It’s one thing to take spring training results too seriously. It’s quite another to care enough to actually fight over them.
That’s what nearly happened in today’s Dodgers-Brewers game, as Casey McGehee took offense to Roman Colon, who celebrated after he struck him out with the bases loaded to end the sixth inning.
Benches cleared and Prince Fielder had to be restrained, but as McGehee explained to Tom Haudricourt of the Milwaukee Journal-Sentinel, cooler heads eventually prevailed.
“Sometimes, people get excited. I got excited. He got excited. Prince got excited. No big deal.
“We talked about it afterwards. I told him where I was coming from. He told me where he was coming from. We shook hands. I told him I appreciated what he said. There’s a lot more important things to get (mad at) than a spring training game. He’s not going to lose any sleep over it and I’m not going to lose any sleep over it.”
Fortunately no punches were thrown, or Zack Greinke might not have been the only Brewers’ player starting the season on the disabled list for doing something pretty stupid.
Following his phenomenal performance on Friday, Cardinals first baseman Matt Carpenter found another page on which to ink his name in the history books. He hit a pair of home runs in the first and second games of the Cardinals-Cubs doubleheader on Saturday, becoming the first player to hit six homers in a single series at Wrigley Field and the 28th MLB player to ever hit a home run in six straight games.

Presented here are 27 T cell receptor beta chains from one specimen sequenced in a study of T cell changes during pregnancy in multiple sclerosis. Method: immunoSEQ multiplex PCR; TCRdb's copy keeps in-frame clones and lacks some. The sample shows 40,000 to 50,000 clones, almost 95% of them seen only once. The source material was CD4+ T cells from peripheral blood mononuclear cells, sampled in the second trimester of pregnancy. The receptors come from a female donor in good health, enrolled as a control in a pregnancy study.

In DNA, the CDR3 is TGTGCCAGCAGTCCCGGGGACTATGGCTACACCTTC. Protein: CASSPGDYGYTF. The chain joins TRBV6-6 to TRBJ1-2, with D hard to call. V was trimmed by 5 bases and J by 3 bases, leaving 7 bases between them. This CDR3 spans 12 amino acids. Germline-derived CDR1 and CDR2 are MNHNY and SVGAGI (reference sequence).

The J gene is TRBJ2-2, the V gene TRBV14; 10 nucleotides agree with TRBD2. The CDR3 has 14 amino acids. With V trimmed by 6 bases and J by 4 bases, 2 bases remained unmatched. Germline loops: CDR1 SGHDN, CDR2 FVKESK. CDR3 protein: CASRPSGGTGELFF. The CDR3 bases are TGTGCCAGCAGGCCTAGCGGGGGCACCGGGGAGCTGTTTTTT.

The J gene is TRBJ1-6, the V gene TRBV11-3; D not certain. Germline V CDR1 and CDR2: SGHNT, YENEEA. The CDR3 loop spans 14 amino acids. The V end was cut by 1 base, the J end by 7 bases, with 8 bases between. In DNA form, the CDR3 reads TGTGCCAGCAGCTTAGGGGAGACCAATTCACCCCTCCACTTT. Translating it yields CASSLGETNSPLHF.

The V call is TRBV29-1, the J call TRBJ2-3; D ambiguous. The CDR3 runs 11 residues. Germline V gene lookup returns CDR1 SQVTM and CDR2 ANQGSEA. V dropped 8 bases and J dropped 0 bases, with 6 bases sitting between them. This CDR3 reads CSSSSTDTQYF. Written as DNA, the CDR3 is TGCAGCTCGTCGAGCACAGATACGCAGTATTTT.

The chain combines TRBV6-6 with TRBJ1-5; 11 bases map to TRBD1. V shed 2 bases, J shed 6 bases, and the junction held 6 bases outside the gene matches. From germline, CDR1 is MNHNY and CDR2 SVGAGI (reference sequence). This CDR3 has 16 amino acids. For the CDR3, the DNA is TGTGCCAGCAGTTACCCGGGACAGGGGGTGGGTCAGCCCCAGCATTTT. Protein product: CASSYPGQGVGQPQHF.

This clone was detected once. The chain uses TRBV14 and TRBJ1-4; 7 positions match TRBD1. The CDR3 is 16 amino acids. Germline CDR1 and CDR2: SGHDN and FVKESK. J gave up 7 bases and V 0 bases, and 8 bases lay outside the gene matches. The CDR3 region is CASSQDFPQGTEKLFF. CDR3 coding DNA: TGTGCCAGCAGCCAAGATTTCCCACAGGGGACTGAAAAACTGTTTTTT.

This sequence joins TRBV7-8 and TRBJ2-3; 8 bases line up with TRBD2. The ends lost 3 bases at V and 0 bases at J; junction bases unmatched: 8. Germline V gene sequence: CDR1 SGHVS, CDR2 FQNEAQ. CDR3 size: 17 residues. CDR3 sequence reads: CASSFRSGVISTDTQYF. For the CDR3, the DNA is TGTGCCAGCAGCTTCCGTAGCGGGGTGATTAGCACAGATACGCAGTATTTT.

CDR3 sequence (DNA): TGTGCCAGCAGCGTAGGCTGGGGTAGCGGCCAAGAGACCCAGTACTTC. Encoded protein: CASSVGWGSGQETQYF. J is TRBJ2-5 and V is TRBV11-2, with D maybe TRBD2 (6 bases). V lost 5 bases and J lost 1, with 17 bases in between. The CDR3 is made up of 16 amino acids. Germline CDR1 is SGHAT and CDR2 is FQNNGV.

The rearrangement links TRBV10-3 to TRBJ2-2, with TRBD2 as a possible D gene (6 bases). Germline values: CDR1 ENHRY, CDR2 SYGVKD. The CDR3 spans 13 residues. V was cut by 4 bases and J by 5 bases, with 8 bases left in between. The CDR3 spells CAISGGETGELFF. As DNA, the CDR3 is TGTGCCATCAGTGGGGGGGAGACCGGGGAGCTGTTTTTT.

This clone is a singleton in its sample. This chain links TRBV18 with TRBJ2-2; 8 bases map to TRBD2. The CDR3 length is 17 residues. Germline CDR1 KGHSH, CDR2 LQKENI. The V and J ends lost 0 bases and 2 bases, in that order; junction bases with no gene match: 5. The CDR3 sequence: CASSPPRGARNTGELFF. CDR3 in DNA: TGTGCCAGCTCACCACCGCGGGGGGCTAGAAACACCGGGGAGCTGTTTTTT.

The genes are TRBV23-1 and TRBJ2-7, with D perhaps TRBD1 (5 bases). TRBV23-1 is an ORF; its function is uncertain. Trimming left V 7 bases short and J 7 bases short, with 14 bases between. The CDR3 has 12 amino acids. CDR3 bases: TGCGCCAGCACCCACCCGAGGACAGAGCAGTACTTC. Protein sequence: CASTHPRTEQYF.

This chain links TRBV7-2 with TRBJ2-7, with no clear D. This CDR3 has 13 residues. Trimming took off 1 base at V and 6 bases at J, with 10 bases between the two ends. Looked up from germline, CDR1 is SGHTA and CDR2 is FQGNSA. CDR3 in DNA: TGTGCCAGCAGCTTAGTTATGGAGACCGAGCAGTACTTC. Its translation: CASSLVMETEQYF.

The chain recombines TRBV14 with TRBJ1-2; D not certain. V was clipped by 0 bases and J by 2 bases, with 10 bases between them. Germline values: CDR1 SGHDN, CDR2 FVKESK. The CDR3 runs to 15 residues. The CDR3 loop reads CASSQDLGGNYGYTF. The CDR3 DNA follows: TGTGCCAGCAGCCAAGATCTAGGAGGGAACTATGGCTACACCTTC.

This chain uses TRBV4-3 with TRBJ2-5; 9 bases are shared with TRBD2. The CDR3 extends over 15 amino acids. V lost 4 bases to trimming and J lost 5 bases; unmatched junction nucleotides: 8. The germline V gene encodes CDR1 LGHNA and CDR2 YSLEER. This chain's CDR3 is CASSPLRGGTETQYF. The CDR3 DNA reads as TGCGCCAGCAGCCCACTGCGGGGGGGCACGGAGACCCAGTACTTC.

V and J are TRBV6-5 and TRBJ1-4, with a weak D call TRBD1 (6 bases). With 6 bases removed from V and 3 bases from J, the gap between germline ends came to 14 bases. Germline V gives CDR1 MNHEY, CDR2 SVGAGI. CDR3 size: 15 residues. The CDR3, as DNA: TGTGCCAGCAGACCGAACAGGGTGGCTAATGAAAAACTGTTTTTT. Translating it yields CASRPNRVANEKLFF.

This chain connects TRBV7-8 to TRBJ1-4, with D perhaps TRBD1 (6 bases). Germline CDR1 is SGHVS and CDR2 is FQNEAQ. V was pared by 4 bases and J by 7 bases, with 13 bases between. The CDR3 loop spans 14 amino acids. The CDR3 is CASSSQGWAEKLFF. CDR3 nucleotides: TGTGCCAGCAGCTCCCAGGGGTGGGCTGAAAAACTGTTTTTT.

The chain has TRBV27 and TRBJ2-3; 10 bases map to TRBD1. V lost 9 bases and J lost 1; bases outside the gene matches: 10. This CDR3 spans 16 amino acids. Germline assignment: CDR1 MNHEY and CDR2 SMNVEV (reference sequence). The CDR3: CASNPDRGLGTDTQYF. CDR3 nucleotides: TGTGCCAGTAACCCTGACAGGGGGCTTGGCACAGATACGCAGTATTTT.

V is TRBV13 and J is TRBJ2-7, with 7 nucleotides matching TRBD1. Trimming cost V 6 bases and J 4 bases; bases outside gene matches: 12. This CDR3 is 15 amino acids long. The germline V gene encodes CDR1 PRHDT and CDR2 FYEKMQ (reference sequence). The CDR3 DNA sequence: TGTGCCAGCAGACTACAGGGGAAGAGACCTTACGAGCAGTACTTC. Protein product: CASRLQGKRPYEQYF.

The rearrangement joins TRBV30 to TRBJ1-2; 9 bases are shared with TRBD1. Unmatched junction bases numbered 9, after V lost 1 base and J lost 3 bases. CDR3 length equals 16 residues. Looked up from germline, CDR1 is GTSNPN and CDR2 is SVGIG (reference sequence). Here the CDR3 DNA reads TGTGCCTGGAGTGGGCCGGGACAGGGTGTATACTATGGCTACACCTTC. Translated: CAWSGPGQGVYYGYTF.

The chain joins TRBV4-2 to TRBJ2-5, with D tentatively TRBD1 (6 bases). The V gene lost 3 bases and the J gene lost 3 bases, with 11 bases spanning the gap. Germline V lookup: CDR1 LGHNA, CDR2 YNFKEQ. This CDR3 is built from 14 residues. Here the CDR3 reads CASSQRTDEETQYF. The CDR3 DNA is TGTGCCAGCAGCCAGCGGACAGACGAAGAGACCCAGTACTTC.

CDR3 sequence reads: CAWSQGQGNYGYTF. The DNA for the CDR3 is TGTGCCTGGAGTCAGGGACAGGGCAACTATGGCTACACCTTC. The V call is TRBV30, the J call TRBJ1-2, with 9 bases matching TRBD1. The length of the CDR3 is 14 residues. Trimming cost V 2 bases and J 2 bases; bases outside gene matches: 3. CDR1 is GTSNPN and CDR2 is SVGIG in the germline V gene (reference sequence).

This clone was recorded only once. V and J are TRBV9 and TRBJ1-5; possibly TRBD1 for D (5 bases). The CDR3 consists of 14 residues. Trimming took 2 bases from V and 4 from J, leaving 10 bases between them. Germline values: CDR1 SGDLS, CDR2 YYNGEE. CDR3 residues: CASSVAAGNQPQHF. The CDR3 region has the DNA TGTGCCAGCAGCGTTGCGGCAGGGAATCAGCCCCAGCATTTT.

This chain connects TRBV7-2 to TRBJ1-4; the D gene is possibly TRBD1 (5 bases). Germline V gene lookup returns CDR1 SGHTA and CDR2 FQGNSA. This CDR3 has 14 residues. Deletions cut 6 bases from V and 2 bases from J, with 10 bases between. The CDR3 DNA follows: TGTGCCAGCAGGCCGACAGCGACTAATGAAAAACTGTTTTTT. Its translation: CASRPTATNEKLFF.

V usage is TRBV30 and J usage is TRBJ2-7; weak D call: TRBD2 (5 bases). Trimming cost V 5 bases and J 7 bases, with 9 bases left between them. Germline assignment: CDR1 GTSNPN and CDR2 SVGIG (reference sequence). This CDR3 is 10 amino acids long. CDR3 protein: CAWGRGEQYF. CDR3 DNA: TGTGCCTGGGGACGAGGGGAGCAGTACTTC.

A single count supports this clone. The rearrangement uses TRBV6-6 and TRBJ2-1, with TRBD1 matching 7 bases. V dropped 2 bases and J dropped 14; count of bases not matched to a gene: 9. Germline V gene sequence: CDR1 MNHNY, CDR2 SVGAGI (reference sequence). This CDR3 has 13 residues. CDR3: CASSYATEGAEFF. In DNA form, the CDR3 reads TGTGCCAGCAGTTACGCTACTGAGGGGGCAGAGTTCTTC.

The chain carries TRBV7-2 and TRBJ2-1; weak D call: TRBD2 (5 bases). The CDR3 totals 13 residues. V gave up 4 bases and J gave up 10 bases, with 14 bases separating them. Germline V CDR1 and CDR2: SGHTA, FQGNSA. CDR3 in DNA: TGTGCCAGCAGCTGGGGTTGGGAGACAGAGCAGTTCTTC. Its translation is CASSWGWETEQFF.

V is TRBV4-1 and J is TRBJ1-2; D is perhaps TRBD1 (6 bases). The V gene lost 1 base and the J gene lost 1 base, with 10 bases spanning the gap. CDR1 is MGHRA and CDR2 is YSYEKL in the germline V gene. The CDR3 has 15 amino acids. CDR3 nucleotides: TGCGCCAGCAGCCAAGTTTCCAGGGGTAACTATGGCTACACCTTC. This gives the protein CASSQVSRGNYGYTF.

Coming out of the All-Star break, the 32-year-old infielder extended his two-game home run streak with a solo blast off of the Cubs’ Anthony Bass during the series opener on Thursday. He followed that up with three home runs in Friday’s staggering five-run, seven-RBI performance, then teed off another solo homer against Tyler Chatwood in Game 1 of Saturday’s doubleheader. Even more remarkable: He didn’t start Game 2, but subbed in for Jose Martinez in the seventh and promptly hit one deep to center field in his first at-bat of the evening.
Entering Sunday’s game, Carpenter is riding a .277/.386/.593 batting line with an NL-best 30 doubles, 25 home runs and 163 OPS+. If he collects another home run during the club’s series finale, he’ll be the first with a seven-game home run streak since former outfielder Kevin Mench did it for the Rangers in 2006. Only three players — Mench (2006), Barry Bonds (2004) and Jim Thome (2002) — carried similar streaks, while the all-time record is currently held by Ken Griffey Jr., Don Mattingly and Dale Long, at eight consecutive games with a home run.